jadumanillionThe present presidential candidate nominations shows how "Dalit as a subject" has become an instrument of power for the upper caste political parties. About a decade ago, Gail Omvedt observed that Dalit assertion is a democratic upsurge in Indian society. This emphasis on electoral democracy only sidelined the Dalit movement. And evidently, in contrast, Dalits still remain to be a struggling mass. Hardly any justice is served through the state mechanism regarding caste atrocities. Liz Mathew has reported in the Indian Express about "The Dalit Push"– the politicization of Dalit by the upper caste parties in order to secure their own interests. This is apparent in the political vision of BJP. Dalit inclusion in the party is merely a number so as to appeal to the Dalit community to procure votes. This further creates a divide within the Dalit community. I argue here that "Dalit has become a political currency" - to be used, misused and reused in Indian Politics. The question that needs to be addressed here is why is there so much emphasis on Dalit?

Essentially, a Dalit is someone who counters the Hindu Philosophy, who fights against the caste system, so his/her participation in the hegemonic party becomes very crucial. The Dalit community is further divided into Mahars, Chamars, Kolis, Pasis, Balmikis etc., - although not equal in their gradation, they have a similar experience of caste discrimination based on their caste location sanctified by Hindu religion. In this context, it is important to note that BJP is unable to politicize the Mahars, Chamars or the Malas in vast numbers as compared to other Dalit sub-castes. It is observed that in Maharashtra, the Mahars support Congress; in Andhra Pradesh, the Malas support Congress; in Uttar Pradesh the Chamars (and a few other Dalit communities) support BSP. But evidently, BJP is increasingly successful in mobilizing Dalits by targeting the smaller castes of the Dalit community. This appropriation is a selective method not without intent: as persuading the assertive Dalit communities like Chamar, Mahar or Mala is difficult, the smaller sub-castes become an easy approach. This indicates that Dalit movement has not reached the smaller and less empowered sub-castes. This is the reason why Mangs of Maharashtra; Kolis, Pasis, Valmikis in Uttar Pradesh; Keunt (fisherman) in Odisha and other Dalit communities still remain under the Hindu fold.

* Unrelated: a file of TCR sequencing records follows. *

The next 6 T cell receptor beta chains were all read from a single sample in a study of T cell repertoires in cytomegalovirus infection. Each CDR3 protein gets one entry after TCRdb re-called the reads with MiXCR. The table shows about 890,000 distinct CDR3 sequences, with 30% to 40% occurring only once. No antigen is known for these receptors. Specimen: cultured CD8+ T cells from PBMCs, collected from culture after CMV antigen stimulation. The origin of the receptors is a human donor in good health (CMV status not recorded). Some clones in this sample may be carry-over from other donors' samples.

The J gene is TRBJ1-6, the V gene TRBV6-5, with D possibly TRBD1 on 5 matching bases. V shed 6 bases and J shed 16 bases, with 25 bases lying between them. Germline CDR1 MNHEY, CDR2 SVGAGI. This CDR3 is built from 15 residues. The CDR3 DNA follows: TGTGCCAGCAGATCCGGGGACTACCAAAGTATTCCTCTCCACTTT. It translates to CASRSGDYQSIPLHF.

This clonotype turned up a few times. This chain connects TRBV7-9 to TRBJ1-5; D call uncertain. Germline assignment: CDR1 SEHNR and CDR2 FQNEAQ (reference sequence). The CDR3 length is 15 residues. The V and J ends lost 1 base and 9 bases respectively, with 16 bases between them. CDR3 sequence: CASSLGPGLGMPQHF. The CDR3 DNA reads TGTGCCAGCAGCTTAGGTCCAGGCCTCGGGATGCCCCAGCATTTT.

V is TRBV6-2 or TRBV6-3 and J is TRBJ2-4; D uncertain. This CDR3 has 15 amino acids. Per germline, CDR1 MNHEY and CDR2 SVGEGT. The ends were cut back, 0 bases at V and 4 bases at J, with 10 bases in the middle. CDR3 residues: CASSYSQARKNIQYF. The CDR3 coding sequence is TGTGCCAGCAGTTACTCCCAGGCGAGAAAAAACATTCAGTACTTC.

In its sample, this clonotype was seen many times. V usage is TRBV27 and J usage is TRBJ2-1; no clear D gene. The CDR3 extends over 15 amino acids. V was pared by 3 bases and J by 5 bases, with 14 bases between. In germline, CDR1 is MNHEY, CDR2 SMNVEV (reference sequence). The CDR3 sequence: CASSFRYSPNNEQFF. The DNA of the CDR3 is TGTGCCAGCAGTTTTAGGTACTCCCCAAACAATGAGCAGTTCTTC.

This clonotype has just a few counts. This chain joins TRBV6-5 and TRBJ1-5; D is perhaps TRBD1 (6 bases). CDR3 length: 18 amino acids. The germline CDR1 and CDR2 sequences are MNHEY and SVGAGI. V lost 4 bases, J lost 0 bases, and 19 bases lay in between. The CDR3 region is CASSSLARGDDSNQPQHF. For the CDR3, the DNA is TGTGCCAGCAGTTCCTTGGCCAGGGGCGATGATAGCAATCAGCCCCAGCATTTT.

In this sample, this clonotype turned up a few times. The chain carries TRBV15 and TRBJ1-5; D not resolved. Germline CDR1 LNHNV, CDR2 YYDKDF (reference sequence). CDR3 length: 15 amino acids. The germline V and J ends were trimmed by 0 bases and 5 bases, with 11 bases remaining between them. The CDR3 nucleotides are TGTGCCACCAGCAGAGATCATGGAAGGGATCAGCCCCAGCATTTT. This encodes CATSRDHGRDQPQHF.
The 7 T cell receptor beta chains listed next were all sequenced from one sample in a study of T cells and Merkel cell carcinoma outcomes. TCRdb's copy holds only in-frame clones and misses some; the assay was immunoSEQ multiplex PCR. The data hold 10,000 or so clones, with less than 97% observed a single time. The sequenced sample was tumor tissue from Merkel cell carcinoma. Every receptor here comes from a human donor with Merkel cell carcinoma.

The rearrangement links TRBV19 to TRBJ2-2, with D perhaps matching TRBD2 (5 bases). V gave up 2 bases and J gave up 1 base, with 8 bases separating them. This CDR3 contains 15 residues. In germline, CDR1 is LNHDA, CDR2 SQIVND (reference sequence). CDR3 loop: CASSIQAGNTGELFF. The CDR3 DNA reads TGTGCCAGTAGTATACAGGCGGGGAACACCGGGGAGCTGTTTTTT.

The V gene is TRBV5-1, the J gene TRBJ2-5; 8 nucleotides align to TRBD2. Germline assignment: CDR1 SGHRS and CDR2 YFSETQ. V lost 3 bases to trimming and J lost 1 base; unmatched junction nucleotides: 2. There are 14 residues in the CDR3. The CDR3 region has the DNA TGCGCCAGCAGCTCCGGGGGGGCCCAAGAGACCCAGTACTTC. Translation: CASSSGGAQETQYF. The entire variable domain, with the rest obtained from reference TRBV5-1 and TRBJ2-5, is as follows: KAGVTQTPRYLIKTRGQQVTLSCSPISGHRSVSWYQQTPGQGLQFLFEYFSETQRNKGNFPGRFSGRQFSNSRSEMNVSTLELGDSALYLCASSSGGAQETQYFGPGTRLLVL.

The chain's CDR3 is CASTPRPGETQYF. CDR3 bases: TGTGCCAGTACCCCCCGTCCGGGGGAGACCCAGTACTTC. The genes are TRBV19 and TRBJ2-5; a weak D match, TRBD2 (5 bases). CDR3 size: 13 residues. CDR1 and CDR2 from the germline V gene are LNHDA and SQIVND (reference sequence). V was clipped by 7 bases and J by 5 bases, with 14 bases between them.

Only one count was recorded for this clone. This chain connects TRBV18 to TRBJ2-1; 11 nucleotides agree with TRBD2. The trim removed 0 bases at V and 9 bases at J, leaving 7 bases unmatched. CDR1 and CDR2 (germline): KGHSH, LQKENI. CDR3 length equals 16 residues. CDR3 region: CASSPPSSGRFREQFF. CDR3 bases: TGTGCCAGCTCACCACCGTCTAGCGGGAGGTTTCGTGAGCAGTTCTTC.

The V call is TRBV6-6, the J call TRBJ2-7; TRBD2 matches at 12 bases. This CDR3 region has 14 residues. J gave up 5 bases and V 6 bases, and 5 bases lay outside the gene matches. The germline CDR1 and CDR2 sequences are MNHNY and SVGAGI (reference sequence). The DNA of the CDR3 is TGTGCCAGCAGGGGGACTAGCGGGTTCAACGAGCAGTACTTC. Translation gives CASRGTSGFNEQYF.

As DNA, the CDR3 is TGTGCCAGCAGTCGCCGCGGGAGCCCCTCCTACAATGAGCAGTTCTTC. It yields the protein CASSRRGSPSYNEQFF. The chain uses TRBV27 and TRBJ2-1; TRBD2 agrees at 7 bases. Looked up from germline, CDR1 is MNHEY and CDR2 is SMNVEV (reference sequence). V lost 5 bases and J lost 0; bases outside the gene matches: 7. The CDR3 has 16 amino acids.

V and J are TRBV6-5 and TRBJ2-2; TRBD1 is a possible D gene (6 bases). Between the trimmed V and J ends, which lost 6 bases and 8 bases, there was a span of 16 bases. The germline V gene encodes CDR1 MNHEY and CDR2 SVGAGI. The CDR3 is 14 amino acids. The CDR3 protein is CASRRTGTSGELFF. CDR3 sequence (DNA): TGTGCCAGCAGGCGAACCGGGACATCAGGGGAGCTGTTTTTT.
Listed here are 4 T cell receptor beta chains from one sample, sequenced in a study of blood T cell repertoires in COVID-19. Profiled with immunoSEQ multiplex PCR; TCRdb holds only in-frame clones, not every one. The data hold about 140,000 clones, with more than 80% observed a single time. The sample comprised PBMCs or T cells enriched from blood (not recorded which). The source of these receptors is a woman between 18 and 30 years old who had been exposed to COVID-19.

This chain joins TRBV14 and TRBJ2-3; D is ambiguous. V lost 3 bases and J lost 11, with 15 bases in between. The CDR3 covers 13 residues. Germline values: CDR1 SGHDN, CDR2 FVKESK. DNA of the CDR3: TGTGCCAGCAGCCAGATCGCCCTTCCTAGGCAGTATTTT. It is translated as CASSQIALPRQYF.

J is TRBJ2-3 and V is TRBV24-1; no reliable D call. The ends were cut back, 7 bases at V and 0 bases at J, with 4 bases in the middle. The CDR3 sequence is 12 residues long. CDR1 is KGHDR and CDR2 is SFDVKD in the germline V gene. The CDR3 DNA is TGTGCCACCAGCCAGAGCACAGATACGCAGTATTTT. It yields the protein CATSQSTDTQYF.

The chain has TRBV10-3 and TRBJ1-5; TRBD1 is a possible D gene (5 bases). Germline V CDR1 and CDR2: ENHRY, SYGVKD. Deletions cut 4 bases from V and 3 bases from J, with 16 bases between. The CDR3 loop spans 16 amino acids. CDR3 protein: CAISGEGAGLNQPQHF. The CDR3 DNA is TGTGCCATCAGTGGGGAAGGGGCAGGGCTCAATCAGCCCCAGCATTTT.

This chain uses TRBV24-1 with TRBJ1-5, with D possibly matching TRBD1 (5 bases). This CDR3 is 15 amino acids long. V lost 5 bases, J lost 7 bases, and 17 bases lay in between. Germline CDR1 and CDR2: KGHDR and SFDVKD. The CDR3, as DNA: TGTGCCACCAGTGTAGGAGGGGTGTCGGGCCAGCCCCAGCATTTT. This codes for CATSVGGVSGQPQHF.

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What is going right in the Dalit vs Dalit debate?

 

Shiveshwar Kundu 

shiveshwar kundu.1One of the promises of modern and secular politics is to do justice in society. For settling any vexed question of politics in a society, first, it is imperative to deal with the procedural part of the question then its substantive part will automatically come into the scene. Here procedural part means, framing some principle or procedures through which justice could be delivered through liberal institutions. Michael Sandel argues 'To ask whether a society is just is to ask how it distributes the things we prize—income and wealth, duties and rights, powers and opportunities, offices and honors'. Precisely, Justice is about giving everyone their due!

There is no dispute in the fact that Dalits, women, minorities, LGBTQ communities are always subdued, their voices are always crushed in a caste, patriarchal, and Hindu society like India. These sections of the society were never treated with universal moral values like justice, equality, and self-respect. It was only when dialogue was forced on the tradition in the form of colonialism (Gopal Guru), Indian society began to deal with this question in order to save its pride or let's say arrogance to show the world that we also believe in the universal language of justice, equality etc. One could argue along the lines that out of all the exploitation and discrimination that colonial state unleashed, nevertheless it happened to be a blessing in disguise in some aspects.

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Why Ram Nath Kovind, and not L K Advani?

 

 

Doleswar Bhoi

DoleswarRecently, the Indian National Congress and Bhartiya Janata Party (BJP) nominated Meira Kumar and Ram Nath Kovind as presidential candidate of India respectively. Both Meira Kumar and Ram Nath Kovind belong to the Dalit Community. The Dalit community refers to the lower castes in the socio-economic, political and cultural discourses of Indian Caste Hindu society. Gandhi glorified them as "Harijan", a term Ambedkar vehemently condemned. It was the British government that categorized them as the "Scheduled Castes". The same was done in the case of the Scheduled Tribes. The Dalits constitute around 20 percent of the country's population. They still face caste-based discrimination, hatred, and prejudice and bias on a daily basis, something that often cripples their confidence and creates a feeling in their mind that they are reduced to "second-grade" citizens.